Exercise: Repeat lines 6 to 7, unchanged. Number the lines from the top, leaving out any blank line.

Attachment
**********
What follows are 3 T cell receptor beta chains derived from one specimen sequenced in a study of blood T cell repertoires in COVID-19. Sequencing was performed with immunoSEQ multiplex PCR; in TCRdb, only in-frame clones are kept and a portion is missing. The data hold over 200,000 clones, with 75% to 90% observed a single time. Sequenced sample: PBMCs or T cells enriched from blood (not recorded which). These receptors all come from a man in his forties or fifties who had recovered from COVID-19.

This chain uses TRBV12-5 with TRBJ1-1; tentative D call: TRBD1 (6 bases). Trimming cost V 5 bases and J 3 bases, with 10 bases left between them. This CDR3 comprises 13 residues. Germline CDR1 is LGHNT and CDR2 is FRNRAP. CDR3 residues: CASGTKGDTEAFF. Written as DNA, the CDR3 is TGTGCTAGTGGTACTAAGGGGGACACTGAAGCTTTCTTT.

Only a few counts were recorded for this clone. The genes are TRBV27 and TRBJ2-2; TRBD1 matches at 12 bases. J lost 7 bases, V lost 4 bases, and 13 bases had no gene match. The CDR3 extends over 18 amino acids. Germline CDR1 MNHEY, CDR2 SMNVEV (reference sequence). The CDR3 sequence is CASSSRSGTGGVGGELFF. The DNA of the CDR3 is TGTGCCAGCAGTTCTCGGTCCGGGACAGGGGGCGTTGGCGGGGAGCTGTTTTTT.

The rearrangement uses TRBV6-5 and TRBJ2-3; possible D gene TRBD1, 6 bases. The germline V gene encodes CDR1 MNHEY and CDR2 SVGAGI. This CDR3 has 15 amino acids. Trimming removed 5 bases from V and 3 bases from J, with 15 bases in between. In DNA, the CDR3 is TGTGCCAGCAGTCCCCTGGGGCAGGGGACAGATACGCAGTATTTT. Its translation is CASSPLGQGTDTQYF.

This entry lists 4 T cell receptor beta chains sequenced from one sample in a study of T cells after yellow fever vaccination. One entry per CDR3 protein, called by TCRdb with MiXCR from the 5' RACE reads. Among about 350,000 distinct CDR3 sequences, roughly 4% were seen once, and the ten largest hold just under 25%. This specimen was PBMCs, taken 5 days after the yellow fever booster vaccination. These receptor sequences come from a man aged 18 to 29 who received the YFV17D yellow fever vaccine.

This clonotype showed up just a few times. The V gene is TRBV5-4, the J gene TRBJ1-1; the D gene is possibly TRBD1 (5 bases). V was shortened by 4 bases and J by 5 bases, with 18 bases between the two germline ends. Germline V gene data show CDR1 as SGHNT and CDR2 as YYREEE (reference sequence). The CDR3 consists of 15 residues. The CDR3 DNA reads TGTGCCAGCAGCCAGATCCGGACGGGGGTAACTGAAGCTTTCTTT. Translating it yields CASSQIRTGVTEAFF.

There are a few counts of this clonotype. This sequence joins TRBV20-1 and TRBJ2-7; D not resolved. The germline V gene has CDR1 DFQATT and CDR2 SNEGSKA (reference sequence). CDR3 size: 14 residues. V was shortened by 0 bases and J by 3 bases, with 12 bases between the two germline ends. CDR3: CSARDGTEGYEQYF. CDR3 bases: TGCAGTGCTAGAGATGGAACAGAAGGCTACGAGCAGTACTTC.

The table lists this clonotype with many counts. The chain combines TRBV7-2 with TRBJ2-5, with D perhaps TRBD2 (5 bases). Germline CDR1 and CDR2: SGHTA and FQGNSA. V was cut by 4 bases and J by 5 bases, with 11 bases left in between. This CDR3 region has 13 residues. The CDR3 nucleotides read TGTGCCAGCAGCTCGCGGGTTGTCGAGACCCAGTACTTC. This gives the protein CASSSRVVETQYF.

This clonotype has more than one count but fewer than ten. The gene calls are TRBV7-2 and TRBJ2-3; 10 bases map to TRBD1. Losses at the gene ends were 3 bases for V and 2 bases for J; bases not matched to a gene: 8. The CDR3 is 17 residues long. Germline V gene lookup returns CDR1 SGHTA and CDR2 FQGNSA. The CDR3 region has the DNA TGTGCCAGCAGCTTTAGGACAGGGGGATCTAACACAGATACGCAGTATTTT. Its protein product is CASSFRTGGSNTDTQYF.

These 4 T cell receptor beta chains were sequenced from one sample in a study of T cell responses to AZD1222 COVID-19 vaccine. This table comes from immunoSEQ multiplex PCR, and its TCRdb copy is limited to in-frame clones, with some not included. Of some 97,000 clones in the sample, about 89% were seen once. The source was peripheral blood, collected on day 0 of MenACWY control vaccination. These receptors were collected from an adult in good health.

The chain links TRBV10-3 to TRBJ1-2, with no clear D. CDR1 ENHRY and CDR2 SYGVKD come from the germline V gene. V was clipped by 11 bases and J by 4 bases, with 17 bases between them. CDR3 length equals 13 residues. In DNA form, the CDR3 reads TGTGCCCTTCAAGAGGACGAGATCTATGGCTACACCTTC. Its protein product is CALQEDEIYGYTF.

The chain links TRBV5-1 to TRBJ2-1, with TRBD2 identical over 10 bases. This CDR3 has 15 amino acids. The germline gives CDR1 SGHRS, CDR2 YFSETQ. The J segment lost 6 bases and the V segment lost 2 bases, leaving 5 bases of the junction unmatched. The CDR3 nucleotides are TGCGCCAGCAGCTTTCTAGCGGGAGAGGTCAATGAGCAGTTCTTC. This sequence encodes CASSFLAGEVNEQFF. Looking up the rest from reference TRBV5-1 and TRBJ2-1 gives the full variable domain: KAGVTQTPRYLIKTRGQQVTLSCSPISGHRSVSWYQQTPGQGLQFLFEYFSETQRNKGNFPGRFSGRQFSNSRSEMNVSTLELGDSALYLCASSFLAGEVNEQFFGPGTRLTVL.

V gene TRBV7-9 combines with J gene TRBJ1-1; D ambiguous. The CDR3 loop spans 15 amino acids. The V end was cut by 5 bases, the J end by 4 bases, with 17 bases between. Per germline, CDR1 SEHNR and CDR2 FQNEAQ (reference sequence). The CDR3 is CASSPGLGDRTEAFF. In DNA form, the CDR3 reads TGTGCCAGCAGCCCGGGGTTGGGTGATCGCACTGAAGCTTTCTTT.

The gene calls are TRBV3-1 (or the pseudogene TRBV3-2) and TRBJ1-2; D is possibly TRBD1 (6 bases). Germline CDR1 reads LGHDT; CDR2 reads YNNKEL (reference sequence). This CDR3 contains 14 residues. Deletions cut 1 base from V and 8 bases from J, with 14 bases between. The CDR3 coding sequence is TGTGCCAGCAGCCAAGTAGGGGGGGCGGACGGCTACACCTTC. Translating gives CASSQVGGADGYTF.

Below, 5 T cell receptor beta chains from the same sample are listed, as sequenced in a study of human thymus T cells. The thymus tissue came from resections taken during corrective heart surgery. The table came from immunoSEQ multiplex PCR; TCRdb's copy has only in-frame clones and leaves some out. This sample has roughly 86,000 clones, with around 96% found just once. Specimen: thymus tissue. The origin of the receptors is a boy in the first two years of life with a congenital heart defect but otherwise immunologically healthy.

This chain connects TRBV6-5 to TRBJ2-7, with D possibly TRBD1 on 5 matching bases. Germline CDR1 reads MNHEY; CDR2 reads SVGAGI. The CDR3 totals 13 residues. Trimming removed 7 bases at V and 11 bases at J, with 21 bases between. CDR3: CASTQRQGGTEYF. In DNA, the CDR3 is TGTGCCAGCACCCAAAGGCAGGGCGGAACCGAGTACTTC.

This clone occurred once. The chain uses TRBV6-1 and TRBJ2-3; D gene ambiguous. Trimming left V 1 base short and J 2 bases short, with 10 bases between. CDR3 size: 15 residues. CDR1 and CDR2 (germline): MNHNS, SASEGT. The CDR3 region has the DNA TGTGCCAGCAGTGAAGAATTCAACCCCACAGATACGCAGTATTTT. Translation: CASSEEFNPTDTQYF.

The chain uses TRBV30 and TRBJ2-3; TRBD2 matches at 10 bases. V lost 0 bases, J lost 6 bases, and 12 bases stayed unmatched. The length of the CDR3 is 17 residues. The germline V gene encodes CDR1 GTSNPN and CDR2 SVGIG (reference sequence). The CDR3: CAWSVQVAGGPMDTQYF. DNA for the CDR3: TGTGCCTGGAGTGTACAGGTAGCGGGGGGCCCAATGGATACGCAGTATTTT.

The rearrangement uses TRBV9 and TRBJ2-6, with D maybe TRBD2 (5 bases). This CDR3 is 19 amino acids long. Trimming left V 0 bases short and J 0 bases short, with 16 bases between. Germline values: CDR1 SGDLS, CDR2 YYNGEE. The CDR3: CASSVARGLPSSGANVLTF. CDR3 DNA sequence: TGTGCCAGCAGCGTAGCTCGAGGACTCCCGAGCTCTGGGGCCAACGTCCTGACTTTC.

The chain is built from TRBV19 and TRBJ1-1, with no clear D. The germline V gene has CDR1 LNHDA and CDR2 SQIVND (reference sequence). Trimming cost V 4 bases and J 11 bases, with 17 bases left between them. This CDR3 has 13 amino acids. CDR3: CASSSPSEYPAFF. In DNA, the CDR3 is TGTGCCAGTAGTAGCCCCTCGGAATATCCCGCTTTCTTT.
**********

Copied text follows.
This clonotype showed up just a few times. The V gene is TRBV5-4, the J gene TRBJ1-1; the D gene is possibly TRBD1 (5 bases). V was shortened by 4 bases and J by 5 bases, with 18 bases between the two germline ends. Germline V gene data show CDR1 as SGHNT and CDR2 as YYREEE (reference sequence). The CDR3 consists of 15 residues. The CDR3 DNA reads TGTGCCAGCAGCCAGATCCGGACGGGGGTAACTGAAGCTTTCTTT. Translating it yields CASSQIRTGVTEAFF.

There are a few counts of this clonotype. This sequence joins TRBV20-1 and TRBJ2-7; D not resolved. The germline V gene has CDR1 DFQATT and CDR2 SNEGSKA (reference sequence). CDR3 size: 14 residues. V was shortened by 0 bases and J by 3 bases, with 12 bases between the two germline ends. CDR3: CSARDGTEGYEQYF. CDR3 bases: TGCAGTGCTAGAGATGGAACAGAAGGCTACGAGCAGTACTTC.